Jul 03, 2012

How much difference is there between Google Drive and Microsoft Skydrive?

Is there really any significant difference between Google Drive and Microsoft Skydrive or do they both essentially offer the same thing, like Coke and Pepsi? I'm trying to determine if there is any advantage to using one over the other.


Well, first off, I have to disagree with your Coke and Pepsi example, I find them significantly different. Coke is more heavily carbonated, while Pepsi is flatter and more syrupy sweet.  In short, Coke=yum, Pepsi=meh.


As for Drive vs. Skydrive, you do get a little more free storage from Skydrive, 7GB vs. Drive's 5GB.  Sharing documents (at least Office documents) is really easy on Skydrive, but if you are working with others on docs, images, or videos, Drive is great, making it easy for users to leave comments and collaborate.  Drive has a lot more editing features, and it is quite polished.  You can also save documents in various formats on Drive, including Word format, whereas you are limited on Skydrive to Microsoft formats.  


If you want to use them on your mobile device, and that device happens to run Apple OS, you are limited to Skydrive.  I personally prefer Drive on mobile devices because it has the ability to access files offline, something that Skydrive does not offer, as far as I know.  


Both are solid choices.  I prefer Drive, mainly because of the collaboration features.  Drive also offers up to 1TB of storage, if you are willing to pay for it.  I could easily see reaching the other conclusion, however, and preferring Skydrive, especially if you primarily use Apple mobile devices or Microsoft Office.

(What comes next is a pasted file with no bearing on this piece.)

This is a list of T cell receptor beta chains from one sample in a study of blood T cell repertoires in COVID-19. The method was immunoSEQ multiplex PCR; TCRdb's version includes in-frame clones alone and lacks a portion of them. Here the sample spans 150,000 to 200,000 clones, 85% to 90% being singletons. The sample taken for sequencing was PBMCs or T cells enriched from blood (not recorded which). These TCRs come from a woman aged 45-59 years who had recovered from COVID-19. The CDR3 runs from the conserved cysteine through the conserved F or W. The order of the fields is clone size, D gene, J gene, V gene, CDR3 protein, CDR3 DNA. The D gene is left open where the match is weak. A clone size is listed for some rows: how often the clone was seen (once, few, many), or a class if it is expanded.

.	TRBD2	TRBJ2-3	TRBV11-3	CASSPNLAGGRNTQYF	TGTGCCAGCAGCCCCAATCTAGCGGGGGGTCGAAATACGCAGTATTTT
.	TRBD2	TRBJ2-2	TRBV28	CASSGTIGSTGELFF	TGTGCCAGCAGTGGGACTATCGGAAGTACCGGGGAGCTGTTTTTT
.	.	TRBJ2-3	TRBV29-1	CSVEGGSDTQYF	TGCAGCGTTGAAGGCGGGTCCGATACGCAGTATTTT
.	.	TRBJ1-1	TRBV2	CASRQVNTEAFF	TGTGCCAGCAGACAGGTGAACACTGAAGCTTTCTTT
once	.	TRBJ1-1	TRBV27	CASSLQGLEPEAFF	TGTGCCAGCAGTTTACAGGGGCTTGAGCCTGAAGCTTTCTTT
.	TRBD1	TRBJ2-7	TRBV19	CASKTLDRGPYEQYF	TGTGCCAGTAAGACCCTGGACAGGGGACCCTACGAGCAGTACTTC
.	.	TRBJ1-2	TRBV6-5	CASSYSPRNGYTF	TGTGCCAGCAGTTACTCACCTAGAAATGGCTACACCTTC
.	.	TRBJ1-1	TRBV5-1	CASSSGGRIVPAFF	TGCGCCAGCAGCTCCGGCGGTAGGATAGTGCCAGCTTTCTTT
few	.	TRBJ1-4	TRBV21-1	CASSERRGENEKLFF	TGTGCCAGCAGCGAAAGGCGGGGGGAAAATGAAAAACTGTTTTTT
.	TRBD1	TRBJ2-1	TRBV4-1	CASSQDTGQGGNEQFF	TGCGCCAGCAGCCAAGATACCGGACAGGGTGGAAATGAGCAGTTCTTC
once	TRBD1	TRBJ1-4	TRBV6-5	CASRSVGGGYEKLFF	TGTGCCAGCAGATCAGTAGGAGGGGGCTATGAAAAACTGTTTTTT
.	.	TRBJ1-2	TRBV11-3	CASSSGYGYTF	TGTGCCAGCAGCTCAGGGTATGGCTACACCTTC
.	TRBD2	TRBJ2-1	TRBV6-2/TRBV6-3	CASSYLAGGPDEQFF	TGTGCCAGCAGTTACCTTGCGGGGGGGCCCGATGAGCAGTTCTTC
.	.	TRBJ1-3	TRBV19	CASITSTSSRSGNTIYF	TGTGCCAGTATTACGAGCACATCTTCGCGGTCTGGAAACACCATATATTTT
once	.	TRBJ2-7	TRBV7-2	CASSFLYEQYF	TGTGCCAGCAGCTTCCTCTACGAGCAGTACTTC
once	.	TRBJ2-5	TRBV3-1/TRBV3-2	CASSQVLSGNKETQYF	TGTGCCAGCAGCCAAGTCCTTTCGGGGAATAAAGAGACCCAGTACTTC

Here's an article that compares them, as well as Dropbox. It might be a good place for you to figure out who has the features/price that you want.

Google Drive vs Dropbox vs Microsoft SkyDrive

"Microsoft's enterprising and innovative SkyDrive revamp has unexpectedly stolen the thunder from Google's long-awaited cloud storage solution - and deservedly so.
Despite cutting its offering, SkyDrive still offers more free storage and cheaper tariffs for those wishing to purchase a little more space.

Both services have followed in Dropbox's footsteps by launching an easy-to-use desktop client for Mac and PC, with easy syncing and sharing of documents, photos and more across your devices.

Google has made it easier to share documents and collaborate with users over the cloud, through its existing Documents, Google+ and Gmail services, while Microsoft will allow easy web-link sharing, even for non-SkyDrive members.

Microsoft's launch of an iOS app before Google Drive may prove decisive unless Google pulls its finger out.

While we're impressed with how Google has seamlessly integrated Drive within its ecosystem, we have to give SkyDrive a narrow points victory at this early stage."
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